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I began by hiking out of the canyon, roughly 1,600 feet of elevation gain in just a few miles.  I had a full pack, with everything that I would start with on the PCT, save four days of food. It really didn’t feel too bad, despite the three liters of water I took off with. It felt good to be back hiking in the woods.  It felt familiar, yet foreign.  The scent of the pines, the crisp air from the river below, and the sun poking through the trees, melting the dew on the grass as the stresses of work seemed to melt away with every step I took.  It reminded me of why I am hiking.  Why I am taking seven months off. I want to be out there.  I want to see these things, live in them, and be a part of this world.  I don’t want to live my entire life in an office, only seeing the world from the windows at work. It reminds me of one of my favorite quotes:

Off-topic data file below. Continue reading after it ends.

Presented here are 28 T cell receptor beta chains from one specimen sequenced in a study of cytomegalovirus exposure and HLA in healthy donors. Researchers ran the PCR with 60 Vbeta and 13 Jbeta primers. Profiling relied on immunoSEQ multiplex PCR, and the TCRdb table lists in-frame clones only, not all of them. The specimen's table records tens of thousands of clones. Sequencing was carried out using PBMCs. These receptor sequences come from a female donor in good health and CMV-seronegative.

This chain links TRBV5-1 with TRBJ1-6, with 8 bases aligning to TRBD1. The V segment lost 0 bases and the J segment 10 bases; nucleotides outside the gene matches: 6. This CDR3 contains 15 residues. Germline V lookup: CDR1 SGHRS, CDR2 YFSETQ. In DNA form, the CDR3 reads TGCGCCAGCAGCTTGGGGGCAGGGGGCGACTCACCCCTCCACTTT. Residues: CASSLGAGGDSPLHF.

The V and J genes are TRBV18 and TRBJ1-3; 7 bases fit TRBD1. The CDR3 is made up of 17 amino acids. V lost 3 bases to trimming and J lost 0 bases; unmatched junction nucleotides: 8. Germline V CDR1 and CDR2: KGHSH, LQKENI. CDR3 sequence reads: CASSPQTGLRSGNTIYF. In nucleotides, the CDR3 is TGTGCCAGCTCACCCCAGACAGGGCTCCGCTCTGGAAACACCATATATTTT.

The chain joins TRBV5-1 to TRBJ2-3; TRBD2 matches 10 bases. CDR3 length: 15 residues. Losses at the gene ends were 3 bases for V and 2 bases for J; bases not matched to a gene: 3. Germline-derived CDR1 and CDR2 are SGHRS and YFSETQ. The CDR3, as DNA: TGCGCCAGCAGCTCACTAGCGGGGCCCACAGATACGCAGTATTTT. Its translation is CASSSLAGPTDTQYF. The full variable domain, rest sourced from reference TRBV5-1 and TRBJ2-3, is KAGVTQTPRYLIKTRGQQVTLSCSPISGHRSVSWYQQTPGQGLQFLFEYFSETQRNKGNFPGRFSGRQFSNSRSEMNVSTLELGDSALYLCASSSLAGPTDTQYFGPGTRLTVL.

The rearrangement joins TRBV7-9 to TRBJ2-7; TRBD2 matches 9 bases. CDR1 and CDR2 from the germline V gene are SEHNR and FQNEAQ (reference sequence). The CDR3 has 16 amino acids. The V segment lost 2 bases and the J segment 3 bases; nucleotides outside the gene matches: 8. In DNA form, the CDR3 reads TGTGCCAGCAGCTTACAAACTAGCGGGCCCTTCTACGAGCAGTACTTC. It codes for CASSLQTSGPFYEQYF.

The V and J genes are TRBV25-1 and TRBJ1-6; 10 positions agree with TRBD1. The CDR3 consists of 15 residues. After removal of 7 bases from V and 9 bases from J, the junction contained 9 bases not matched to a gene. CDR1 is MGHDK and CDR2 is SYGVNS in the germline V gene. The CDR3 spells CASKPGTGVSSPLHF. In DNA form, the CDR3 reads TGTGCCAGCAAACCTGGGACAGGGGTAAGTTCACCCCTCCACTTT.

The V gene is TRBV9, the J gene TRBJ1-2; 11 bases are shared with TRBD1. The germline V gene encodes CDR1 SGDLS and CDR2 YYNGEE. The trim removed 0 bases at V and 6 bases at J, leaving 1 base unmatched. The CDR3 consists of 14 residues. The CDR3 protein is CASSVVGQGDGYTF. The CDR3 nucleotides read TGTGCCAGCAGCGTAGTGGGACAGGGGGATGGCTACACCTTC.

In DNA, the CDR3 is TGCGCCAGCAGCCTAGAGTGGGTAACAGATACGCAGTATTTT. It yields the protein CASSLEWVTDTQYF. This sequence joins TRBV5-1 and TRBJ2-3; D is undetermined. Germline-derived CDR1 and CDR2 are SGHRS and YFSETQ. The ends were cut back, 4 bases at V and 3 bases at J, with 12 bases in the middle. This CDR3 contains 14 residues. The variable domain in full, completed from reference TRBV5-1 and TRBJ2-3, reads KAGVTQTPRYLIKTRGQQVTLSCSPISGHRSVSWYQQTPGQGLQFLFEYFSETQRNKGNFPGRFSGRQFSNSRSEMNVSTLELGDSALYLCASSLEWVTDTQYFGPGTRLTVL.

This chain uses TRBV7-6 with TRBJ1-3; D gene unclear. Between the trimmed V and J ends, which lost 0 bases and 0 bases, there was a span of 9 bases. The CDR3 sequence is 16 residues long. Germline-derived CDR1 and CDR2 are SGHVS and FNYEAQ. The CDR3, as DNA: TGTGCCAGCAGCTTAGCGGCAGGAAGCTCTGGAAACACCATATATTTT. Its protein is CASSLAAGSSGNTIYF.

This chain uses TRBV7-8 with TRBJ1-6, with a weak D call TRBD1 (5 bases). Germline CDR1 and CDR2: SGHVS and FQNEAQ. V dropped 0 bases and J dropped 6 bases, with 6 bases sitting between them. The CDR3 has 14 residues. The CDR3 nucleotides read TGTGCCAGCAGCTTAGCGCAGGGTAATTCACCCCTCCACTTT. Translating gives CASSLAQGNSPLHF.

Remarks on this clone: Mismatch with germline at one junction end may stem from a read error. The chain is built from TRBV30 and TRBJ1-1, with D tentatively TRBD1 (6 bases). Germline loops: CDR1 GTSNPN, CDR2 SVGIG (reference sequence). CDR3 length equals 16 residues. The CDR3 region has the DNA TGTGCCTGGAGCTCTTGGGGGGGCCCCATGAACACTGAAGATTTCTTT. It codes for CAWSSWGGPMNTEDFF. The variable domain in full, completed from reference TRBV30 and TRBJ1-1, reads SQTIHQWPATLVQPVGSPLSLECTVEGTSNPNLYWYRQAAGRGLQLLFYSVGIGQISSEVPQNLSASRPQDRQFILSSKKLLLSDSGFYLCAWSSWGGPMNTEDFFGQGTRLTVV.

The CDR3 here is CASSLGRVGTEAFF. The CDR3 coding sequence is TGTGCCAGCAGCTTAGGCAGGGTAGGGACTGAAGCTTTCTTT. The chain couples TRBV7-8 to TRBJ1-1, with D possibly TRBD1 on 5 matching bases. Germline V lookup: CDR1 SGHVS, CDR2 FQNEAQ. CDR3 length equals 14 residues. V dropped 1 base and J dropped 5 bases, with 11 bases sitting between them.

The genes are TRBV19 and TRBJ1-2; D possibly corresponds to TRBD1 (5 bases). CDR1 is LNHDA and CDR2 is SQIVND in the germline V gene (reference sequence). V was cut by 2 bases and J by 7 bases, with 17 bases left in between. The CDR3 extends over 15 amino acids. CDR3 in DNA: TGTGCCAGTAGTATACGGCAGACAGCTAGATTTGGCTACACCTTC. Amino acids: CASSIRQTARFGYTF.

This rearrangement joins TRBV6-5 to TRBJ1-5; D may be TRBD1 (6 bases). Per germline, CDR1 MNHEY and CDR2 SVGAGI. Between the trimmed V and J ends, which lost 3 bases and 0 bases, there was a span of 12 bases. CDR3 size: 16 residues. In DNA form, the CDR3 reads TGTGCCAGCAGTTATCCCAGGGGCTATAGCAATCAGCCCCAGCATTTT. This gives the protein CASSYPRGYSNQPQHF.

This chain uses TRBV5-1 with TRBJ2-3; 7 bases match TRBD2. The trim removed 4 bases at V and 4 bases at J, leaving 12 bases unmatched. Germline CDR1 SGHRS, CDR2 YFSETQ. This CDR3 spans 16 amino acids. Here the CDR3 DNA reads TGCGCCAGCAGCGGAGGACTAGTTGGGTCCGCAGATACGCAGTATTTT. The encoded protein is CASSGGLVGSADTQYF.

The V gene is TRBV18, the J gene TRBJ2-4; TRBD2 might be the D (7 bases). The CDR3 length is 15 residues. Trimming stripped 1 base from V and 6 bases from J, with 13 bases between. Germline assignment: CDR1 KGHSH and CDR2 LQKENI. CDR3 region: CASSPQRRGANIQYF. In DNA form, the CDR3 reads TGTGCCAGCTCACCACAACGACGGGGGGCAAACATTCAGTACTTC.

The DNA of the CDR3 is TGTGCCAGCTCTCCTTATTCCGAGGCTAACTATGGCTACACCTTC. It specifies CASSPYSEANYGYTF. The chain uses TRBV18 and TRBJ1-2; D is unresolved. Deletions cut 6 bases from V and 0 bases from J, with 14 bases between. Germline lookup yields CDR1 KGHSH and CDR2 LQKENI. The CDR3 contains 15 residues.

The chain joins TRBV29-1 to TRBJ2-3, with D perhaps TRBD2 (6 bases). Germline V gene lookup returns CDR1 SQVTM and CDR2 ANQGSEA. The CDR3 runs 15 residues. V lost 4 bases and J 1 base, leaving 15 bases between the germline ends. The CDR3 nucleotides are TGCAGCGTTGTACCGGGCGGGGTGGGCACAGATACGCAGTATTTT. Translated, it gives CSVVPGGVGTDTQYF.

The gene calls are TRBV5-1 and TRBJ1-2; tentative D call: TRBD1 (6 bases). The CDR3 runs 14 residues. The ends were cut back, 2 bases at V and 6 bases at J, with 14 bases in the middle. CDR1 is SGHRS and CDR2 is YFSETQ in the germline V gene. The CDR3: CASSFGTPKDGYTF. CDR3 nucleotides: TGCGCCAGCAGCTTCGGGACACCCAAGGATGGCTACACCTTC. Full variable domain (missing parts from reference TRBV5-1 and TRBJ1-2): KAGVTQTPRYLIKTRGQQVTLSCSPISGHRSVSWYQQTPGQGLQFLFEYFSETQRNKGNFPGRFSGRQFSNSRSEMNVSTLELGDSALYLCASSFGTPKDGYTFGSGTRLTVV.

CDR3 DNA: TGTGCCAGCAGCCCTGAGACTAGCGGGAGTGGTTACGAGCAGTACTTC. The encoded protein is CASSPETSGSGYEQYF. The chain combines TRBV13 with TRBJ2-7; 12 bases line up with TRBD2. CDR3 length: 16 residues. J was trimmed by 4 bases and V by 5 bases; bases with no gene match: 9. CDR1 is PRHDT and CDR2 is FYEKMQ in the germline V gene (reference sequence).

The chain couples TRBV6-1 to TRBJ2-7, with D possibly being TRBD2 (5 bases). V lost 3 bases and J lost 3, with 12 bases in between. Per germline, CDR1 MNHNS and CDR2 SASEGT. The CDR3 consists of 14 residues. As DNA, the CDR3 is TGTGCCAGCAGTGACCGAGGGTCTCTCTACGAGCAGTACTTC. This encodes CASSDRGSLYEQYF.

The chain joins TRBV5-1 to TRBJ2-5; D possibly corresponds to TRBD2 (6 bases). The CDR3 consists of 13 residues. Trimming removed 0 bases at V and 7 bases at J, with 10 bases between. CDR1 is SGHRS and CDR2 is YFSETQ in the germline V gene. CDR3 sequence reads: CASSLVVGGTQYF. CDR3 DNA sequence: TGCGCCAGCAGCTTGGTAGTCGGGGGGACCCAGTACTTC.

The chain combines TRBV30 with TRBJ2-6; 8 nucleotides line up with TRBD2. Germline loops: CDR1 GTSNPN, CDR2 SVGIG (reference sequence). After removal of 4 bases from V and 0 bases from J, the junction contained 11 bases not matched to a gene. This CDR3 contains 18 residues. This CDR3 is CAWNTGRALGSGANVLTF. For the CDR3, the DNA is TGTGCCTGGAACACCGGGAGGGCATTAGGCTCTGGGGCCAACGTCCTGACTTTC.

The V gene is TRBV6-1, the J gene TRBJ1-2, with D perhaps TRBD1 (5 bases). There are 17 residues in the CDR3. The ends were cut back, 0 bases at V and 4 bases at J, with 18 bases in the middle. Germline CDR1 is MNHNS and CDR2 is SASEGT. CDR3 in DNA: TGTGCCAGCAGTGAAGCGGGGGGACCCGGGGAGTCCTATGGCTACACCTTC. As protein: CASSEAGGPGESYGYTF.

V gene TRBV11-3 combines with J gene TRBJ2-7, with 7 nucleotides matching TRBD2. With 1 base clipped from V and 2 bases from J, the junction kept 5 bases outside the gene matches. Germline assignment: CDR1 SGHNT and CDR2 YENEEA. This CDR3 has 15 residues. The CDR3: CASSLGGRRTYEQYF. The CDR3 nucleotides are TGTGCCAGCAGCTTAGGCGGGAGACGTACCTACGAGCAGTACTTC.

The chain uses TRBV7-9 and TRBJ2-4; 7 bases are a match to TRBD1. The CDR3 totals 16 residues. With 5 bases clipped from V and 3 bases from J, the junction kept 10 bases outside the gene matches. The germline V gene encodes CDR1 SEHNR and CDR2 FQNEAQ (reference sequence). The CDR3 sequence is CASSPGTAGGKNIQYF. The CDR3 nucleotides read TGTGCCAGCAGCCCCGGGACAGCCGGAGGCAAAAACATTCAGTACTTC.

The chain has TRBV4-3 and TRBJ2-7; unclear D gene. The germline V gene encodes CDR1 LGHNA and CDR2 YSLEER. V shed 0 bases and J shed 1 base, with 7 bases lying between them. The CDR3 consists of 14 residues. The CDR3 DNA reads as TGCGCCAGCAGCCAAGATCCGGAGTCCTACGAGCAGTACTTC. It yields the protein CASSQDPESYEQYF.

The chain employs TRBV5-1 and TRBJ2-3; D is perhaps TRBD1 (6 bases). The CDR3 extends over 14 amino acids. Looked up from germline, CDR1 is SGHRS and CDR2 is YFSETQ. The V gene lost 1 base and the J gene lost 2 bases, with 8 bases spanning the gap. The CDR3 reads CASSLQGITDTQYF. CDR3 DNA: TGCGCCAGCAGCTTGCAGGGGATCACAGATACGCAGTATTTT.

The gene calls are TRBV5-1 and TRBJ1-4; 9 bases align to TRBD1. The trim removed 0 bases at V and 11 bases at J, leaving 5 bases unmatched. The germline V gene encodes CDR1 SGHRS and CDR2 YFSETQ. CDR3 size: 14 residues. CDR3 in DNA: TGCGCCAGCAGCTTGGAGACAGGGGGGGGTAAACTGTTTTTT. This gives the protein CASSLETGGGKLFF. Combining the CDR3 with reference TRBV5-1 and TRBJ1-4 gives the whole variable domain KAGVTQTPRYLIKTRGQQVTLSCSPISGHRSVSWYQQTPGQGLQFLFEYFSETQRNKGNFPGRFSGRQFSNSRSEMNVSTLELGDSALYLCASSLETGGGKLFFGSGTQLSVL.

“I went to the woods because I wished to live deliberately, to front only the essential facts of life, and to see if I could learn what it had to teach, and not, when I came to die, discover that I had not lived.” – Henery David Thoreau

I think of this quote often in my life.  I don’t want to get to a point in my life where I may not have these same opportunities, and look back wishing I had taken advantage of them when they were available to me.  Attempting to hike these trails is something that I need to do.  I’ve felt this need for several years.  And I know without a doubt, that if I did not take this opportunity, I would look back later in life and regret not taking this chance, not pushing my boundaries, and not seeking new and unique opportunities.